Review: CONFETTI, Mother Loves Daughter, Who Yearns to Learn
Written and directed by Ann Hu, and starring Zhu Zhu and Amy Irving, a story about a mother's love for her daughter becomes an equally compelling immigrant drama.
Do you speak, read, write, and understand your own native language? Good for you! What about those who do not? Is three out of four good enough?
The film will be available in U.S. theaters on August 20, 2021. Visit the official site for more information.
Cocooned in a happy home with loving parents, Lan (Zhu Zhu) and Chen (Yanan Li), Meimei (Harmonie He) is a happy child at home and in her neighborhood, a small town in China. School is an entirely different experience for her, though, since she is ridiculed and taunted by her classmates and misunderstood by her teachers, due to her difficulties in learning.
What is wrong with her? Her mother, a labourer, must scour the country for help, as her supportive and loving husband stands by, smoking, unable to do anything to affect the situation.
Written and directed by Ann Hu (Shadow Magic, Beauty Remains), based upon her own experiences, Confetti soon reveals that Meimei has dyslexia. It could be a fatal situation.
In 1989 China, dyslexia was infrequently diagnosed and usually misunderstood, and Lan, despite her best efforts to locate a school in China that can help her beloved child, comes face to face with a ticking time bomb. Because of the nature of Meimei's learning disability, she will be locked into a lifetime of challenges and limitations, since it will not be possible for her brain to be rewired unless the nine-year-old child receives specialized education and training now.
Compelled by love and something strongly felt that is not revealed fully initially, Lan decides to move to New York City. Well-meaning Thomas (George Christophe), a teacher, who helped to diagnose her dyslexia in the first place, volunteers his mother Helen (Amy Irving) to provide housing, a job for Lan, and help in locating a suitable educational facility for Meimei.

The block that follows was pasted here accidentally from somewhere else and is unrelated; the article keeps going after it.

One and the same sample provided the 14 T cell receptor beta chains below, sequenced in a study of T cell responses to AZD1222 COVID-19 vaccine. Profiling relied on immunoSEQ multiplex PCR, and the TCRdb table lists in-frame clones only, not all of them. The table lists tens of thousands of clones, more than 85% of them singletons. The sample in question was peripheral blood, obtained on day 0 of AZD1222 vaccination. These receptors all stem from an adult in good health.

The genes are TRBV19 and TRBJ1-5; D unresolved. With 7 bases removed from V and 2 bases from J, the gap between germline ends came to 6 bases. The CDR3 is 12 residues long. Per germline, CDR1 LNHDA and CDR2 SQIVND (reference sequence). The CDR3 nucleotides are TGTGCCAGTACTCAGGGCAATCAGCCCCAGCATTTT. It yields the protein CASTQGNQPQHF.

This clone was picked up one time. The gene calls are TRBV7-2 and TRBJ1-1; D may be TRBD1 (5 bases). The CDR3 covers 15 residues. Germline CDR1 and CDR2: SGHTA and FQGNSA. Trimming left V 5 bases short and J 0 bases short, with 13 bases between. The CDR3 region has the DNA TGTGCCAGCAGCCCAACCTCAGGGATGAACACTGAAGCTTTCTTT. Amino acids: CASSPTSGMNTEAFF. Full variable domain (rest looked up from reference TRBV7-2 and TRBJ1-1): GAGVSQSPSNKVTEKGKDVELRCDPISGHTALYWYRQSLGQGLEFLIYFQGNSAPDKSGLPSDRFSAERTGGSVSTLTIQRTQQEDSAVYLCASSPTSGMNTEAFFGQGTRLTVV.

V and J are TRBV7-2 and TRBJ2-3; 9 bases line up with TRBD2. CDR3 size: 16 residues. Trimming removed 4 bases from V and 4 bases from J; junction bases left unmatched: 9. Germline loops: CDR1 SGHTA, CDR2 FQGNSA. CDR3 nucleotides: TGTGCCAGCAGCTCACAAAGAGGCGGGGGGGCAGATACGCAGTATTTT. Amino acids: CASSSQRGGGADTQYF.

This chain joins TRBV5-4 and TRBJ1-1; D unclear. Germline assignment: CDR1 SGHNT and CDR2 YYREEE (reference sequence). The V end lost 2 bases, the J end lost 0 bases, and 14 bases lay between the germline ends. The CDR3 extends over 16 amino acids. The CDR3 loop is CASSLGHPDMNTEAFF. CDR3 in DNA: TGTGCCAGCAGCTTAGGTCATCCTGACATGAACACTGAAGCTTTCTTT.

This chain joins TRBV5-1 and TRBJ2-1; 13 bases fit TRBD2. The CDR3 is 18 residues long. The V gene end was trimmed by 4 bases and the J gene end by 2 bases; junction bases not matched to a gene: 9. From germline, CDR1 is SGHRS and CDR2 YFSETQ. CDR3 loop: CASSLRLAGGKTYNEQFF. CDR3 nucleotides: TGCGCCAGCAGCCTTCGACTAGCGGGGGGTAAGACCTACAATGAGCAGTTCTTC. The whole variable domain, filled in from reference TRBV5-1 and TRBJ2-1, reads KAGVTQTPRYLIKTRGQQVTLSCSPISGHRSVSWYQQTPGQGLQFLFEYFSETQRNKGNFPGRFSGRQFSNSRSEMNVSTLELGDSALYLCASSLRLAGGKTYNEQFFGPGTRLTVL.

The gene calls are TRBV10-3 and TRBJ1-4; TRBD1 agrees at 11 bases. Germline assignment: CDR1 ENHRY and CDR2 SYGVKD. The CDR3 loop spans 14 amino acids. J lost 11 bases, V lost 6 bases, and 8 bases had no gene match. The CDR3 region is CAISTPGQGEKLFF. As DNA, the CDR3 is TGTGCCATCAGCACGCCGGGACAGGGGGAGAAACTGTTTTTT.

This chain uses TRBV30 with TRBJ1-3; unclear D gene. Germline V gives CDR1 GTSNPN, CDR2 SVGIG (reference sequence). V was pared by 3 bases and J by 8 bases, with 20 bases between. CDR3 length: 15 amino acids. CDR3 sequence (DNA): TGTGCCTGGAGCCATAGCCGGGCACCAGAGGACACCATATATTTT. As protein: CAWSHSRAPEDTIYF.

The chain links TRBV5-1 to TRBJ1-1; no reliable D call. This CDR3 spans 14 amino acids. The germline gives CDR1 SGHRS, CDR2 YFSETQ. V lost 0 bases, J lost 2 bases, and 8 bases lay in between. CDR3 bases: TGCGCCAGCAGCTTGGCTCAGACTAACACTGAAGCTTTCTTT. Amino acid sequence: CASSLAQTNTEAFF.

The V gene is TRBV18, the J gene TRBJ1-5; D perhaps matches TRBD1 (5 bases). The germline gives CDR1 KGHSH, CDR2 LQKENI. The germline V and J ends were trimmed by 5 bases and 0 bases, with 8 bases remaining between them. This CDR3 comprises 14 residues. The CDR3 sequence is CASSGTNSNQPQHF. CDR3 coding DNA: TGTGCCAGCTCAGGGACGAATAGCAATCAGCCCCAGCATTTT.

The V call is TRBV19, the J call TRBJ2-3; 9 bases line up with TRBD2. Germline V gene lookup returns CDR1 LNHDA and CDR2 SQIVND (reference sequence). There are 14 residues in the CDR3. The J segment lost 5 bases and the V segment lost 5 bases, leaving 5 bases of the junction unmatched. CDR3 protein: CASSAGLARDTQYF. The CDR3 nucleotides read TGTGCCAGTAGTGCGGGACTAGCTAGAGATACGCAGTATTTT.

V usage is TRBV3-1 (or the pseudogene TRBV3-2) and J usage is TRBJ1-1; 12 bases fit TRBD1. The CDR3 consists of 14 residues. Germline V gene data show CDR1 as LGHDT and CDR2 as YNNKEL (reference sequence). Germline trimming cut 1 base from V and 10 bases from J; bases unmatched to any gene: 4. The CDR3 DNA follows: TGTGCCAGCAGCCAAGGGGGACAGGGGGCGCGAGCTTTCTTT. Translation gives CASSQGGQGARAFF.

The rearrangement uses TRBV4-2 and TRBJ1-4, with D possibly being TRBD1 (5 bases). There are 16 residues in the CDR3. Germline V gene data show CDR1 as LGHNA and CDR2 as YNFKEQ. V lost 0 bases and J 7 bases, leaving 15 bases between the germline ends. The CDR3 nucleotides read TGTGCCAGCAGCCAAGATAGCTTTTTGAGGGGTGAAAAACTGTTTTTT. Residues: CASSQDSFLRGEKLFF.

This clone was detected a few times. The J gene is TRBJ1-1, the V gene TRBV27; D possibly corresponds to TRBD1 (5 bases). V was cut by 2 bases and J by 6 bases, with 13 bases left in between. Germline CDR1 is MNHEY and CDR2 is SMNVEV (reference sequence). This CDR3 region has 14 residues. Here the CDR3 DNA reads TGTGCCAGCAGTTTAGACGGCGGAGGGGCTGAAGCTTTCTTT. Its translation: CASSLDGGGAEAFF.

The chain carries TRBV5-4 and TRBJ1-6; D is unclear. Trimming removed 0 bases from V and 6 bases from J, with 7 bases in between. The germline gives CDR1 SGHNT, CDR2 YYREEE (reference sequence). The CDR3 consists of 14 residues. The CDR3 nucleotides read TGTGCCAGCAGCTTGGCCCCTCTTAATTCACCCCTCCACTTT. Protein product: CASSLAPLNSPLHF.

Clearly, however, he was motivated more by neighborly concern for one of his students than anything else, since Helen is not really in a position to provide help for anyone; she is a professional writer on deadline, which sucks up all her mental energies, and, further, she is physically disabled, confined to a wheelchair.
Marooned in a big city, Lan and Meimei are limited to speaking Chinese, though Meimei can speak a little English. Lan does not even have legal status to work. Nonetheless, she knows that a clock is ticking, and she is determined to do whatever is required in order to secure assistance for her daughter.
Her kindly countenance, polite manners, and steadfast work ethic gradually win over Helen, and so does Meimei's sunny disposition. Helen becomes Meimei's champion, though she quickly discovers that the deck is stacked against the child, especially in the roaring cauldron that is the education system for differently-abled children in New York City.
Ann Hu develops the story in a quietly captivating manner, resembling to some degree an education noir. The ending seems pre-ordained: Lan, Meimei and Helen can't possibly win against these odds. Or can they?
Admittedly, I have strong personal feelings on the subject, not only because I have family members and friends who have dealt with dyslexia, but also because my own personal experience over the past year has taught me that the world in general is stacked against anyone in need of assistance that is not common.
Beautifully shot and constructed, with an easy rhythm to watch and enjoy the rather intimate and perceptive performances, Confetti is frustrating yet rewarding. Yes, these things happen, over and over again. We can only hope for better in the future.